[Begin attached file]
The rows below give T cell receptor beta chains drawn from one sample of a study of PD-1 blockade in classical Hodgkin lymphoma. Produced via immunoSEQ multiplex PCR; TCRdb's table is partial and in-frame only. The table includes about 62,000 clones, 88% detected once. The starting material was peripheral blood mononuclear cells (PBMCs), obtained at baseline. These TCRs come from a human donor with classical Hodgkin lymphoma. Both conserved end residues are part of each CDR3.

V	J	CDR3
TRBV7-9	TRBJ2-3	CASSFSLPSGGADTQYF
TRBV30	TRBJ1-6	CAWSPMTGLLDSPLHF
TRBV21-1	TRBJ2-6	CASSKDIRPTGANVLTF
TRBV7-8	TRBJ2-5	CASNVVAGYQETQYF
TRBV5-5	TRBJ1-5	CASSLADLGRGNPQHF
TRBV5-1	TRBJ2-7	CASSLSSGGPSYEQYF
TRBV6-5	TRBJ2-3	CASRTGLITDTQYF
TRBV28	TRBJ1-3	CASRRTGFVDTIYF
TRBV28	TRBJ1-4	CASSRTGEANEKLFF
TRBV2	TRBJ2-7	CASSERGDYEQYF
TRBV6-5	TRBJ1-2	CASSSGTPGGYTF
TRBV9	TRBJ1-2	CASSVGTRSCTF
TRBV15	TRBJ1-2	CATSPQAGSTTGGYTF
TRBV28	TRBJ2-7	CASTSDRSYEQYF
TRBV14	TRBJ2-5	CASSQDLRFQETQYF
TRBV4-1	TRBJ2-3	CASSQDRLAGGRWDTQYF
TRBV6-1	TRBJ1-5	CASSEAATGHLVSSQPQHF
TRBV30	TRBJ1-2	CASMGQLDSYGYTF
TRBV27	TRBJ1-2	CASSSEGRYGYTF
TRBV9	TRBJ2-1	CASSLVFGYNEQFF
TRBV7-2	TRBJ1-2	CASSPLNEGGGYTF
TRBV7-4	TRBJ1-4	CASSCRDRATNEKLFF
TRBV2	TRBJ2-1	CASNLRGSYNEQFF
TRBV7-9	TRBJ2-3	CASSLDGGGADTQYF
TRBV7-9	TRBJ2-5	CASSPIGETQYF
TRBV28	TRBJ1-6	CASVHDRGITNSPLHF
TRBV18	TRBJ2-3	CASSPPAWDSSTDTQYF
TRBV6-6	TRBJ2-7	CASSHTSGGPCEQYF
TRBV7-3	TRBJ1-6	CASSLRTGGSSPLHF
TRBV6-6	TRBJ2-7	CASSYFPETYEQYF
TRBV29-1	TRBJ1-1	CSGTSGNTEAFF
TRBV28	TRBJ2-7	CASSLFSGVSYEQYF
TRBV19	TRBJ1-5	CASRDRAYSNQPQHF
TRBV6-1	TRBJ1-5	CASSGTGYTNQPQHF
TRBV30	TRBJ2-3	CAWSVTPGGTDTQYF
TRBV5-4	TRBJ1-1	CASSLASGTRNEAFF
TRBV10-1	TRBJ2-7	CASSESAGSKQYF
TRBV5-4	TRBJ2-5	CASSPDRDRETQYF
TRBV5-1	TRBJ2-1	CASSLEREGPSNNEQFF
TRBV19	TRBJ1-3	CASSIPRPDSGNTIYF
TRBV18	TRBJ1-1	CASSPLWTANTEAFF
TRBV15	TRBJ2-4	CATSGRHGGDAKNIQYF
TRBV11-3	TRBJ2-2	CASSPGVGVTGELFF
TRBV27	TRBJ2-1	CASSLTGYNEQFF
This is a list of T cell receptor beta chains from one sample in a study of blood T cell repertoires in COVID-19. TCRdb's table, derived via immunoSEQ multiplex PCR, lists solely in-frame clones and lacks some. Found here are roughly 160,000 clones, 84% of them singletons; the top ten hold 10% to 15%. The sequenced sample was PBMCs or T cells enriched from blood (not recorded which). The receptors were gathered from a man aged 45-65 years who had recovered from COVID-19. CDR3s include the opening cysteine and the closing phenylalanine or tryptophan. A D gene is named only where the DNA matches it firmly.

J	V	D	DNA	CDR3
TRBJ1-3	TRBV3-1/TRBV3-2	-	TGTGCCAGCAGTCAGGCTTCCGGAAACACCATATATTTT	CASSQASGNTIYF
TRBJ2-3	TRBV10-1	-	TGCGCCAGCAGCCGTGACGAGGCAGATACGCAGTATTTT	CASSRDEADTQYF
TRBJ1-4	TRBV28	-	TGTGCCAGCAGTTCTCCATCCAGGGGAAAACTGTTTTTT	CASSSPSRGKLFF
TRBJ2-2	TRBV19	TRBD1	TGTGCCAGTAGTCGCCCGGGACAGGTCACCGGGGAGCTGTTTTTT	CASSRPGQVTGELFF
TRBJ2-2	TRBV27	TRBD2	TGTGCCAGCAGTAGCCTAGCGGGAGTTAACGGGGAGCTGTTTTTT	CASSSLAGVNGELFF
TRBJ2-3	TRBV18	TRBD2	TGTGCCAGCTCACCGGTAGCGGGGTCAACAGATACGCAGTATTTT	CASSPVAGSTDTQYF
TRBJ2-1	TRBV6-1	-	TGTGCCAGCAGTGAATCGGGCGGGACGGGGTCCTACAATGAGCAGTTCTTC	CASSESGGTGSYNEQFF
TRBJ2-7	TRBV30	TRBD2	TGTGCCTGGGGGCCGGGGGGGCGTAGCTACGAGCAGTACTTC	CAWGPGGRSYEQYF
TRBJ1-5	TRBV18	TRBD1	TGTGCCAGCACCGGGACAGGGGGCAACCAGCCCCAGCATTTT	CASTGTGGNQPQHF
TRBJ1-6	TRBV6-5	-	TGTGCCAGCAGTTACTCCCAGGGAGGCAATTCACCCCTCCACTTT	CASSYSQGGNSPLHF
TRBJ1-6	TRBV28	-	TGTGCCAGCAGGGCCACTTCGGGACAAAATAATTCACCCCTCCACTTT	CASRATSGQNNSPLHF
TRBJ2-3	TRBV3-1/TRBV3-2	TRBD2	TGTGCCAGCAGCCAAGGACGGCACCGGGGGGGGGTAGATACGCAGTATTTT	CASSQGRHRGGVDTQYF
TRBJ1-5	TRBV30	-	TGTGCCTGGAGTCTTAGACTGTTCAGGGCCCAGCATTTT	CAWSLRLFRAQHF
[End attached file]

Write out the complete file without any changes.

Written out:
The rows below give T cell receptor beta chains drawn from one sample of a study of PD-1 blockade in classical Hodgkin lymphoma. Produced via immunoSEQ multiplex PCR; TCRdb's table is partial and in-frame only. The table includes about 62,000 clones, 88% detected once. The starting material was peripheral blood mononuclear cells (PBMCs), obtained at baseline. These TCRs come from a human donor with classical Hodgkin lymphoma. Both conserved end residues are part of each CDR3.

V	J	CDR3
TRBV7-9	TRBJ2-3	CASSFSLPSGGADTQYF
TRBV30	TRBJ1-6	CAWSPMTGLLDSPLHF
TRBV21-1	TRBJ2-6	CASSKDIRPTGANVLTF
TRBV7-8	TRBJ2-5	CASNVVAGYQETQYF
TRBV5-5	TRBJ1-5	CASSLADLGRGNPQHF
TRBV5-1	TRBJ2-7	CASSLSSGGPSYEQYF
TRBV6-5	TRBJ2-3	CASRTGLITDTQYF
TRBV28	TRBJ1-3	CASRRTGFVDTIYF
TRBV28	TRBJ1-4	CASSRTGEANEKLFF
TRBV2	TRBJ2-7	CASSERGDYEQYF
TRBV6-5	TRBJ1-2	CASSSGTPGGYTF
TRBV9	TRBJ1-2	CASSVGTRSCTF
TRBV15	TRBJ1-2	CATSPQAGSTTGGYTF
TRBV28	TRBJ2-7	CASTSDRSYEQYF
TRBV14	TRBJ2-5	CASSQDLRFQETQYF
TRBV4-1	TRBJ2-3	CASSQDRLAGGRWDTQYF
TRBV6-1	TRBJ1-5	CASSEAATGHLVSSQPQHF
TRBV30	TRBJ1-2	CASMGQLDSYGYTF
TRBV27	TRBJ1-2	CASSSEGRYGYTF
TRBV9	TRBJ2-1	CASSLVFGYNEQFF
TRBV7-2	TRBJ1-2	CASSPLNEGGGYTF
TRBV7-4	TRBJ1-4	CASSCRDRATNEKLFF
TRBV2	TRBJ2-1	CASNLRGSYNEQFF
TRBV7-9	TRBJ2-3	CASSLDGGGADTQYF
TRBV7-9	TRBJ2-5	CASSPIGETQYF
TRBV28	TRBJ1-6	CASVHDRGITNSPLHF
TRBV18	TRBJ2-3	CASSPPAWDSSTDTQYF
TRBV6-6	TRBJ2-7	CASSHTSGGPCEQYF
TRBV7-3	TRBJ1-6	CASSLRTGGSSPLHF
TRBV6-6	TRBJ2-7	CASSYFPETYEQYF
TRBV29-1	TRBJ1-1	CSGTSGNTEAFF
TRBV28	TRBJ2-7	CASSLFSGVSYEQYF
TRBV19	TRBJ1-5	CASRDRAYSNQPQHF
TRBV6-1	TRBJ1-5	CASSGTGYTNQPQHF
TRBV30	TRBJ2-3	CAWSVTPGGTDTQYF
TRBV5-4	TRBJ1-1	CASSLASGTRNEAFF
TRBV10-1	TRBJ2-7	CASSESAGSKQYF
TRBV5-4	TRBJ2-5	CASSPDRDRETQYF
TRBV5-1	TRBJ2-1	CASSLEREGPSNNEQFF
TRBV19	TRBJ1-3	CASSIPRPDSGNTIYF
TRBV18	TRBJ1-1	CASSPLWTANTEAFF
TRBV15	TRBJ2-4	CATSGRHGGDAKNIQYF
TRBV11-3	TRBJ2-2	CASSPGVGVTGELFF
TRBV27	TRBJ2-1	CASSLTGYNEQFF
This is a list of T cell receptor beta chains from one sample in a study of blood T cell repertoires in COVID-19. TCRdb's table, derived via immunoSEQ multiplex PCR, lists solely in-frame clones and lacks some. Found here are roughly 160,000 clones, 84% of them singletons; the top ten hold 10% to 15%. The sequenced sample was PBMCs or T cells enriched from blood (not recorded which). The receptors were gathered from a man aged 45-65 years who had recovered from COVID-19. CDR3s include the opening cysteine and the closing phenylalanine or tryptophan. A D gene is named only where the DNA matches it firmly.

J	V	D	DNA	CDR3
TRBJ1-3	TRBV3-1/TRBV3-2	-	TGTGCCAGCAGTCAGGCTTCCGGAAACACCATATATTTT	CASSQASGNTIYF
TRBJ2-3	TRBV10-1	-	TGCGCCAGCAGCCGTGACGAGGCAGATACGCAGTATTTT	CASSRDEADTQYF
TRBJ1-4	TRBV28	-	TGTGCCAGCAGTTCTCCATCCAGGGGAAAACTGTTTTTT	CASSSPSRGKLFF
TRBJ2-2	TRBV19	TRBD1	TGTGCCAGTAGTCGCCCGGGACAGGTCACCGGGGAGCTGTTTTTT	CASSRPGQVTGELFF
TRBJ2-2	TRBV27	TRBD2	TGTGCCAGCAGTAGCCTAGCGGGAGTTAACGGGGAGCTGTTTTTT	CASSSLAGVNGELFF
TRBJ2-3	TRBV18	TRBD2	TGTGCCAGCTCACCGGTAGCGGGGTCAACAGATACGCAGTATTTT	CASSPVAGSTDTQYF
TRBJ2-1	TRBV6-1	-	TGTGCCAGCAGTGAATCGGGCGGGACGGGGTCCTACAATGAGCAGTTCTTC	CASSESGGTGSYNEQFF
TRBJ2-7	TRBV30	TRBD2	TGTGCCTGGGGGCCGGGGGGGCGTAGCTACGAGCAGTACTTC	CAWGPGGRSYEQYF
TRBJ1-5	TRBV18	TRBD1	TGTGCCAGCACCGGGACAGGGGGCAACCAGCCCCAGCATTTT	CASTGTGGNQPQHF
TRBJ1-6	TRBV6-5	-	TGTGCCAGCAGTTACTCCCAGGGAGGCAATTCACCCCTCCACTTT	CASSYSQGGNSPLHF
TRBJ1-6	TRBV28	-	TGTGCCAGCAGGGCCACTTCGGGACAAAATAATTCACCCCTCCACTTT	CASRATSGQNNSPLHF
TRBJ2-3	TRBV3-1/TRBV3-2	TRBD2	TGTGCCAGCAGCCAAGGACGGCACCGGGGGGGGGTAGATACGCAGTATTTT	CASSQGRHRGGVDTQYF
TRBJ1-5	TRBV30	-	TGTGCCTGGAGTCTTAGACTGTTCAGGGCCCAGCATTTT	CAWSLRLFRAQHF